This is a very good conceptual problem for the topic of changing variables in 2D integrals. My problem in WebWork reads like this:

Find positive numbers $a$ and $b$ so that the change of variables $s=ax$ and $t=by$ transforms the integral $\int\int_R\,dx\,dy$ into

\[\int\int_T\left|\frac{\partial(x,y)}{\partial(s,t)}\right|\,ds\,dt\]

for the region $R$, the rectangle $0\le x\le 65$ and $0\le y\le 20$, and the region $T$ given by the square $0\le s,t\le 1$.

**Hints:** What’s incredibly nice about this problem is that we’re transforming one rectangular region $R$ to another rectangular region $T$ (and we are free to do this in an entirely linear fashion). So, if we know that $R$ is defined by $0\le x\le 65$ and $0\le y \le 20$, then we simply squash our variables $x$ and $y$ by the appropriate factors (in this case $1/65$ and $1/20$) to achieve a square. So, we set $a=1/65$ and $b=1/20$. (The geometric interpretation of this transformation is something you definitely need to understand. Visit me in office hours if you don’t understand it.)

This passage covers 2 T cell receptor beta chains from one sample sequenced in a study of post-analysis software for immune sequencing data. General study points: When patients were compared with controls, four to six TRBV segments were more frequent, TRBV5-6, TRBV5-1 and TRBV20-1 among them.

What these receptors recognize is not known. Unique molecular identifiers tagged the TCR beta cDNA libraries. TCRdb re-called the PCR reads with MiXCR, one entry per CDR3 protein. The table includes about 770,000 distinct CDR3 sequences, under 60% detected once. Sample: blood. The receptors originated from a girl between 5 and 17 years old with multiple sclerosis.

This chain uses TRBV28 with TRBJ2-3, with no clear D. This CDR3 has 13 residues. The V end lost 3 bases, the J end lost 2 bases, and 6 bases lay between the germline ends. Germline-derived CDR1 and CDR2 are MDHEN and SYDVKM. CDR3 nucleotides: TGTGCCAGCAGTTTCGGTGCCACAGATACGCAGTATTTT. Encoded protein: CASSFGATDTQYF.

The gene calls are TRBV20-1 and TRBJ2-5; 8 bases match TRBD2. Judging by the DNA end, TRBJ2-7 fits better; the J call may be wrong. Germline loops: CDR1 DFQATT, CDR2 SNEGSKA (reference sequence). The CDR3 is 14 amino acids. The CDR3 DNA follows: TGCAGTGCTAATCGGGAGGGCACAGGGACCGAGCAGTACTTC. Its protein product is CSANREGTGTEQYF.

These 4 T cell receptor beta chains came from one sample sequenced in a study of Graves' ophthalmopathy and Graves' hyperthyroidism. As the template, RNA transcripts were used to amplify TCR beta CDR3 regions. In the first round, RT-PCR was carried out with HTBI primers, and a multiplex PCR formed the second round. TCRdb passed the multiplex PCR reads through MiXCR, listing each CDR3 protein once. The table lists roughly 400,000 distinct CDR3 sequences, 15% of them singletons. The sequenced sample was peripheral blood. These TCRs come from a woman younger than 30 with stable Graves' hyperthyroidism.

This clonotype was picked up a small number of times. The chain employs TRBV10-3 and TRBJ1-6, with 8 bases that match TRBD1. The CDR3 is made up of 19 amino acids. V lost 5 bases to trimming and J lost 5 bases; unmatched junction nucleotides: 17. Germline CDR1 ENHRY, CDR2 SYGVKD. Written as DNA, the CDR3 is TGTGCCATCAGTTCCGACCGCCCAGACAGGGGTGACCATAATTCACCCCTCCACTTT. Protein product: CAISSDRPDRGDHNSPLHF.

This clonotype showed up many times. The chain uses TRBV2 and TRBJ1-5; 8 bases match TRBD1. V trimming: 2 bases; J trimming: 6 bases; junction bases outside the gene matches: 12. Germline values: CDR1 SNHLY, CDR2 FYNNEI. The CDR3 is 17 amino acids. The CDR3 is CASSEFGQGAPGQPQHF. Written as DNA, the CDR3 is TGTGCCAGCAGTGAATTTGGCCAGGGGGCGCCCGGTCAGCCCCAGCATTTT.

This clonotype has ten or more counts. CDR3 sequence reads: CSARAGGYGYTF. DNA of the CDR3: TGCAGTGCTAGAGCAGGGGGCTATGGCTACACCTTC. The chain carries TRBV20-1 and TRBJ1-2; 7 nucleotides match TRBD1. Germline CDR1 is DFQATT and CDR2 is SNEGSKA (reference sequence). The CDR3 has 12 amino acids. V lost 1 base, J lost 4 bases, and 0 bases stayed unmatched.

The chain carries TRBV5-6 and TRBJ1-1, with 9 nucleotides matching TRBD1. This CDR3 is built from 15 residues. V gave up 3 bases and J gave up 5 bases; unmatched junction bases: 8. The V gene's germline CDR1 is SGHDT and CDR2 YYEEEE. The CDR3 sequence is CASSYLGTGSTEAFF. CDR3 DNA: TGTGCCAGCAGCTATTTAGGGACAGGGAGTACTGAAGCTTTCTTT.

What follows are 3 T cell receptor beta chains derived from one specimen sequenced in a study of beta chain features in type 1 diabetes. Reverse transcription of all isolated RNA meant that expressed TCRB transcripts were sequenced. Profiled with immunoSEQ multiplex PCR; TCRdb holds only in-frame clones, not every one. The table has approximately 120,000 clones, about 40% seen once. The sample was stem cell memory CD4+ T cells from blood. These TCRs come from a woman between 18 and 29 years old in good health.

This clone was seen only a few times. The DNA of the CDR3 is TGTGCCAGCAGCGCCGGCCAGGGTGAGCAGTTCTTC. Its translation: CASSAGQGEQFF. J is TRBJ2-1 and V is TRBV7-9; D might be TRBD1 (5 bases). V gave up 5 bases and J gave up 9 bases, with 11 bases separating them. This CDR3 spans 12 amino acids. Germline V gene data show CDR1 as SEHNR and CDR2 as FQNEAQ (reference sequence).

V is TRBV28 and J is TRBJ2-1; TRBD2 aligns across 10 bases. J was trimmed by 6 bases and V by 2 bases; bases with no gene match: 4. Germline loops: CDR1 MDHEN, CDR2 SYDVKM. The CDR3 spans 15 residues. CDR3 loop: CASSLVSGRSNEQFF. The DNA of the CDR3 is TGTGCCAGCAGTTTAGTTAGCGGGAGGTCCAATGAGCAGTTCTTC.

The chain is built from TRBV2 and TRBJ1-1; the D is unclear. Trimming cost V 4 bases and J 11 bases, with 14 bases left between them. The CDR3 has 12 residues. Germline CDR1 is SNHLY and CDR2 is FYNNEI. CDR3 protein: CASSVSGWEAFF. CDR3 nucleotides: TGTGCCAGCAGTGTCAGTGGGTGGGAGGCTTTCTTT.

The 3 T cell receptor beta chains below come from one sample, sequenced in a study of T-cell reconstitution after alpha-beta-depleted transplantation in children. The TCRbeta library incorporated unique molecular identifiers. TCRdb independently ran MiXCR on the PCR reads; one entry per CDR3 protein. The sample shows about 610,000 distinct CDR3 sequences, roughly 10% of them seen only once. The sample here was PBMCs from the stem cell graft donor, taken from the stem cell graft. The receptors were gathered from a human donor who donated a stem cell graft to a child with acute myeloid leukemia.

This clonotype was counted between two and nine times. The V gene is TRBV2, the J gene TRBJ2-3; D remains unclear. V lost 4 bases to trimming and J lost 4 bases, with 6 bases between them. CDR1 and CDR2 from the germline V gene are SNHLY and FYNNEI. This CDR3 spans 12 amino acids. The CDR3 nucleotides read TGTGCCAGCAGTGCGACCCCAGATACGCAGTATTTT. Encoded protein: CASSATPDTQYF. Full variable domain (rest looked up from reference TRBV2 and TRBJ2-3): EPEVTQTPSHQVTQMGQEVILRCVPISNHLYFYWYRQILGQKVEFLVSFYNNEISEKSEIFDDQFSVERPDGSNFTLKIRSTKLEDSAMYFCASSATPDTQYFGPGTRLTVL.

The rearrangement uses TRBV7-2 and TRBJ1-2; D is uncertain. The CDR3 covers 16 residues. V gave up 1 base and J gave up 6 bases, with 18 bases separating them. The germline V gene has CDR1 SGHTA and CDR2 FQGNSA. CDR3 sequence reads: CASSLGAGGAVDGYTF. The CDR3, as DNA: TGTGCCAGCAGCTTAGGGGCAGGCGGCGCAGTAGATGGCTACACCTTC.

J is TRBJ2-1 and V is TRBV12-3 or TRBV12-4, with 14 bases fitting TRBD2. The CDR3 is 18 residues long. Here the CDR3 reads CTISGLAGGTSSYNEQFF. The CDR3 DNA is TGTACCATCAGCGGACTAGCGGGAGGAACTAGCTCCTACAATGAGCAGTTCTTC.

Given that $a=1/65$ and $b=1/20$, we have $x=65s$ and $y=20t$, so we know that

\[\left|\frac{\partial(x,y)}{\partial(s,t)}\right|=\left|\begin{array}{cc}65 & 0 \\ 0 & 20\end{array}\right|=1300.\]

Of course, we’re simply asking for the magnitude of the Jacobian here, and so we don’t consider including the $dx\,dy$, and the answer is simply 1300.

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